This cohort included four men and five women with SRS who have had children, providing reassurance about normal fertility for patients growing up with this condition, although it is important to acknowledge that some patients with SRS have genital anomalies/reproductive anatomy incompatible with fertility. The fact that no offspring have SRS is in keeping with the literature of low recurrence risk for SRS in the genetic subtypes represented in this study. However, the risk will depend on the underlying genetic cause.19 Molecular testing is important for all patients with a potential diagnosis of SRS who are planning to start a family.7
Educational attainment has not previously been reported in an adult SRS cohort. Forty per cent of the cohort attended tertiary education in line with general UK attendance of 42% in non-SRS populations38 providing evidence of a normal expectation of education attainment for the majority. This is supported by results from a new study of 10 patients with SRS who have been shown to have average intelligence (assessed using the full-scale IQ).39 While there were early reports of delay with development, only two participants attended a secondary school for those with special educational needs.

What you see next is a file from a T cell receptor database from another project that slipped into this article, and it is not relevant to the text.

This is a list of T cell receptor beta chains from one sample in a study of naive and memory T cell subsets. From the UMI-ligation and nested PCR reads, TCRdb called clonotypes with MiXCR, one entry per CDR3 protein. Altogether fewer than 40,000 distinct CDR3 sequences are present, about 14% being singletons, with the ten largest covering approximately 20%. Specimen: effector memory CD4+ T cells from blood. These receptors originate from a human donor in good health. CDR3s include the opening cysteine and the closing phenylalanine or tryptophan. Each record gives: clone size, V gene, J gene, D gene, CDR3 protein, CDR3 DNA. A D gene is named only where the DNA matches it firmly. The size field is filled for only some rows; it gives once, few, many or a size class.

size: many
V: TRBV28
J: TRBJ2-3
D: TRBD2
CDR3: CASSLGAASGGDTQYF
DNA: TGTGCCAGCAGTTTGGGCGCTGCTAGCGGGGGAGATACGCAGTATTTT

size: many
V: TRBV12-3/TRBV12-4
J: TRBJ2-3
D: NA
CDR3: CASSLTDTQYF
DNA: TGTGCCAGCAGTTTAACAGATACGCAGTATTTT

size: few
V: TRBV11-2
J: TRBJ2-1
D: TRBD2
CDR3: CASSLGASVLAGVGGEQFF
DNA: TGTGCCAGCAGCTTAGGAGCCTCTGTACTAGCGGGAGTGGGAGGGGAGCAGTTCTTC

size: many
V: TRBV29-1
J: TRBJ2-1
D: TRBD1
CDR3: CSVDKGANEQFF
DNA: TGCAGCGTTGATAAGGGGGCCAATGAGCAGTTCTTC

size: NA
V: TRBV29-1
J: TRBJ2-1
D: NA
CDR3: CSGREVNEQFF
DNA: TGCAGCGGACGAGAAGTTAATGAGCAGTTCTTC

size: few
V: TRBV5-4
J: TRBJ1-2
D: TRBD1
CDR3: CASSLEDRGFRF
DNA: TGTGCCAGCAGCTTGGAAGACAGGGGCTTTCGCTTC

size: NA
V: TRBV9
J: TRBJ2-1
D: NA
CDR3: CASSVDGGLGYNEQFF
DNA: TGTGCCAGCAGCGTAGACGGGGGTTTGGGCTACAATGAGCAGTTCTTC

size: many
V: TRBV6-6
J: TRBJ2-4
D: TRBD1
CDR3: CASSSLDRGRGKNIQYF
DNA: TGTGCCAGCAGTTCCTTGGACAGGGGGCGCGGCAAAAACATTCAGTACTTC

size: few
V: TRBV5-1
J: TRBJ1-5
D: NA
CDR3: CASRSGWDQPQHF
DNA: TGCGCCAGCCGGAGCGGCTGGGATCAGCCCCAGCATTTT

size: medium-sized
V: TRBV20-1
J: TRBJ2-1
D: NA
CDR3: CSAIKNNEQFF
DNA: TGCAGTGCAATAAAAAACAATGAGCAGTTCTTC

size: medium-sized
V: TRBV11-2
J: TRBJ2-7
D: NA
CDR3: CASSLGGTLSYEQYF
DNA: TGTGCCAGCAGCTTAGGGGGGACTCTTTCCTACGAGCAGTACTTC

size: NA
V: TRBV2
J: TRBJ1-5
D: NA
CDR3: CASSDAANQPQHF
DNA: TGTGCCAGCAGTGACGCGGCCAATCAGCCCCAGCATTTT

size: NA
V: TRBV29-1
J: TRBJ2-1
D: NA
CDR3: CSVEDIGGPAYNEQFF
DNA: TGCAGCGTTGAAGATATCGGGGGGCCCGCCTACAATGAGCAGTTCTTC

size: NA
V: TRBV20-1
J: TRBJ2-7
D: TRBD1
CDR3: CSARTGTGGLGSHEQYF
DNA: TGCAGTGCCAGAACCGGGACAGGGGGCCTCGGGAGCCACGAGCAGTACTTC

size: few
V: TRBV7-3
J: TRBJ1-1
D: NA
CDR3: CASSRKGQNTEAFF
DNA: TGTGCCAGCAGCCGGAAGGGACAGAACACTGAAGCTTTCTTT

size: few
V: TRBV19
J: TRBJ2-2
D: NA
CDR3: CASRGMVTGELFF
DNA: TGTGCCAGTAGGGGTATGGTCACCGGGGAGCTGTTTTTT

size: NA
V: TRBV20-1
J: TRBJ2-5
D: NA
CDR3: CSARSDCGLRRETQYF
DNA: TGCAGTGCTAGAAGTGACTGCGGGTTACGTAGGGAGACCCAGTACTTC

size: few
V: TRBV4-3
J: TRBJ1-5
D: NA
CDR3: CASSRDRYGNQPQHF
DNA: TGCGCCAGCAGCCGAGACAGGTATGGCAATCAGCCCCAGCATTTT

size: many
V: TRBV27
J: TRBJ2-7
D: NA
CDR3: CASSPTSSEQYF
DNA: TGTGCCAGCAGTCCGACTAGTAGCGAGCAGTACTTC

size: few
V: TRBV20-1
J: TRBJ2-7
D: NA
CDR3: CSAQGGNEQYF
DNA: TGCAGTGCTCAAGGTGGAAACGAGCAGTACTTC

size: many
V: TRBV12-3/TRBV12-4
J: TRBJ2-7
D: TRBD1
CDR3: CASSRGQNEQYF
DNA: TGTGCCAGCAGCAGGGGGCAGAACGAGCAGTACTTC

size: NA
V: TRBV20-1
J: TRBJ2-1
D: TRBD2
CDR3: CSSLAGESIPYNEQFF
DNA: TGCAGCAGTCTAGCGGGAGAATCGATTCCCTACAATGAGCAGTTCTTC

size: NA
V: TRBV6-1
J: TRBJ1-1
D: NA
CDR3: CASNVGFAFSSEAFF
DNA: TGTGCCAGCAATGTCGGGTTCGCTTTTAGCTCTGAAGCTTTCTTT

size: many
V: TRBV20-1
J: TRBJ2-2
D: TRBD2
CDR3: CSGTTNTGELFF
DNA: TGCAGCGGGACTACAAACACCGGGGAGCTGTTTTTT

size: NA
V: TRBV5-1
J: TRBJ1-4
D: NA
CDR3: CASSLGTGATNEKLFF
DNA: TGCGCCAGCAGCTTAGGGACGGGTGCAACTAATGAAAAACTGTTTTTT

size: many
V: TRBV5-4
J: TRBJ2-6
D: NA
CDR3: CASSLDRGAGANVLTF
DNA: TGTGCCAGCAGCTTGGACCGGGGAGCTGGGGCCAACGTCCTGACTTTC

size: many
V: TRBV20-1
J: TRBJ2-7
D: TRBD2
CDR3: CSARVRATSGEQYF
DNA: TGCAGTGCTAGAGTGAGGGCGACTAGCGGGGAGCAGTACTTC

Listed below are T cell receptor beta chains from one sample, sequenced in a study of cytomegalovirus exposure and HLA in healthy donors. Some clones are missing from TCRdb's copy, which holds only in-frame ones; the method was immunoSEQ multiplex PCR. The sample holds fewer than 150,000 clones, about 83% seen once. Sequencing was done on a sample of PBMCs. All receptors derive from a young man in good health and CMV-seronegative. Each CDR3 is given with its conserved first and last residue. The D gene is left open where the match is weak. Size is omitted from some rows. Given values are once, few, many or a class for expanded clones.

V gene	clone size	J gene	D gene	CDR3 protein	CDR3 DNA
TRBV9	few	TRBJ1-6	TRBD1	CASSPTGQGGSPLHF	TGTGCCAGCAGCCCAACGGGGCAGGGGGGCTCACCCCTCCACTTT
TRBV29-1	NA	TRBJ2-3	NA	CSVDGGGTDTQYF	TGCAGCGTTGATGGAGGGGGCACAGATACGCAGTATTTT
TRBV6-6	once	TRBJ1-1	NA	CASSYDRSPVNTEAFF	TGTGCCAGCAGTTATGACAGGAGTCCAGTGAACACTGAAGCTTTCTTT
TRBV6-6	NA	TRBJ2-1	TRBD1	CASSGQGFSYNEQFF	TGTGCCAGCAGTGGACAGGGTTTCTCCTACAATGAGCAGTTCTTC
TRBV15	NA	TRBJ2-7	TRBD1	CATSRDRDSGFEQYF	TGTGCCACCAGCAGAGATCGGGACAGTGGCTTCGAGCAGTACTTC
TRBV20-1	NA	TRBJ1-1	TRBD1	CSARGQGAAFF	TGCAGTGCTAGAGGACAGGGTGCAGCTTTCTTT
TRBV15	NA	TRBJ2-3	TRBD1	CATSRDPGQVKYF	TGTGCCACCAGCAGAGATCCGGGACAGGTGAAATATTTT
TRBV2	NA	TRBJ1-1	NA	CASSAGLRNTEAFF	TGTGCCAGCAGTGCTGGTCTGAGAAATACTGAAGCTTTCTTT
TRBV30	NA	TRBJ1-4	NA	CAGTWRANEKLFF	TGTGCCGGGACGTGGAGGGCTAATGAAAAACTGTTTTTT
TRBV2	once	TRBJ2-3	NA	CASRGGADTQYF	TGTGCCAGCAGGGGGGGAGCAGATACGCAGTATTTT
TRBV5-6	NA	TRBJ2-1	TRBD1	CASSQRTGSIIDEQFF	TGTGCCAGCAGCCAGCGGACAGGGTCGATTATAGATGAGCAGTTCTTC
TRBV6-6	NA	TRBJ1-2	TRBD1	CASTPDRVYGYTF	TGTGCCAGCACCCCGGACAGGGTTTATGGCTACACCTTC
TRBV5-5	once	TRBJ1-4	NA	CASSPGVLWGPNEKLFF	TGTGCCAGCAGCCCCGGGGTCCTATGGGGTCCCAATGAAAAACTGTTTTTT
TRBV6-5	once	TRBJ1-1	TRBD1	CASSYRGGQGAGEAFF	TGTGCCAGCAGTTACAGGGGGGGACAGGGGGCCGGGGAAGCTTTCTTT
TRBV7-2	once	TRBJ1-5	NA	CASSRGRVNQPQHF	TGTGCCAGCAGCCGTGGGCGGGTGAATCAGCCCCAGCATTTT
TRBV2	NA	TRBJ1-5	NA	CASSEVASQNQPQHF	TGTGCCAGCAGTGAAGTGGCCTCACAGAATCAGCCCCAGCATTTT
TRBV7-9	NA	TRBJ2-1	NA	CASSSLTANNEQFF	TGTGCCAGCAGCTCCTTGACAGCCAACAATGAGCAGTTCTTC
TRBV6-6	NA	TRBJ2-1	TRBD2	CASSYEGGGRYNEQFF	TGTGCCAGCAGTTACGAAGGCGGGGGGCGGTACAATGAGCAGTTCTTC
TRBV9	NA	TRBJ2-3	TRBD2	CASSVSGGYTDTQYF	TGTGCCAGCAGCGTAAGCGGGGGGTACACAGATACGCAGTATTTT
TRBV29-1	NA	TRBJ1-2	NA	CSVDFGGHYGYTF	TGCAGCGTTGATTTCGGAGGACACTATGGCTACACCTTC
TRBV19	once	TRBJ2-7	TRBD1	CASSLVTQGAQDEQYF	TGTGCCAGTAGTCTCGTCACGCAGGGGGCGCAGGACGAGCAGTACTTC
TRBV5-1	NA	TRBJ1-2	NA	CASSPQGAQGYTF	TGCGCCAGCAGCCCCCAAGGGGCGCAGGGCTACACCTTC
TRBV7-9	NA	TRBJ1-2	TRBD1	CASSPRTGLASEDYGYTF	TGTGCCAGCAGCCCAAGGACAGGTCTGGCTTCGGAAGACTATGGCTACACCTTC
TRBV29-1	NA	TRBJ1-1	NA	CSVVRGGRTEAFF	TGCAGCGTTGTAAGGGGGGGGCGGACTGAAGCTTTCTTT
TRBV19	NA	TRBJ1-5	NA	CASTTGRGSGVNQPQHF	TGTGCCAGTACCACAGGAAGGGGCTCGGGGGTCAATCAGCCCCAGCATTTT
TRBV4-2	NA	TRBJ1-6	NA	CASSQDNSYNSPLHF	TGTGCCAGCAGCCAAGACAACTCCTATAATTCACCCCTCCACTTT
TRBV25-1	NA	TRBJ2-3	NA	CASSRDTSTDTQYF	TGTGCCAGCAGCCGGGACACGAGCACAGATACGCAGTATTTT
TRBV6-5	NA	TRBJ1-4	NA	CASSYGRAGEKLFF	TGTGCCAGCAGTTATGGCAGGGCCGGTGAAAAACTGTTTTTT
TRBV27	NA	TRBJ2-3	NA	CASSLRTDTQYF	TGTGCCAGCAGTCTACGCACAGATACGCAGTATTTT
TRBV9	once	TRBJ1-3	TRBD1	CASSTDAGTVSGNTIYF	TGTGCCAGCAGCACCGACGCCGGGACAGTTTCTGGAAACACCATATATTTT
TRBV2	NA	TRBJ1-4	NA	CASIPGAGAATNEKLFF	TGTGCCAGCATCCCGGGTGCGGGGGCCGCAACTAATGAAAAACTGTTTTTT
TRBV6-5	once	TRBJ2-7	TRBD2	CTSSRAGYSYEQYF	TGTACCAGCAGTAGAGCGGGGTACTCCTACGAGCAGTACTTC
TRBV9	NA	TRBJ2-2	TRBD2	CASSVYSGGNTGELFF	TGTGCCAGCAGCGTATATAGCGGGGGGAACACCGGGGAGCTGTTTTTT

The Cantril ladder of life measure has been used in international surveys and results summarised in the World Happiness report.40 The average UK score of 6.714 is below that seen in the UK STAARS cohort. Low levels of disability were also reported in this cohort. Interestingly, there was no improvement in quality of life with increasing height but it was shown to reduce with increasing BMI. This highlights the importance of issues other than height in the management of SRS adding support to our previous observations that people living with SRS experience challenges that extend beyond a concern about height.27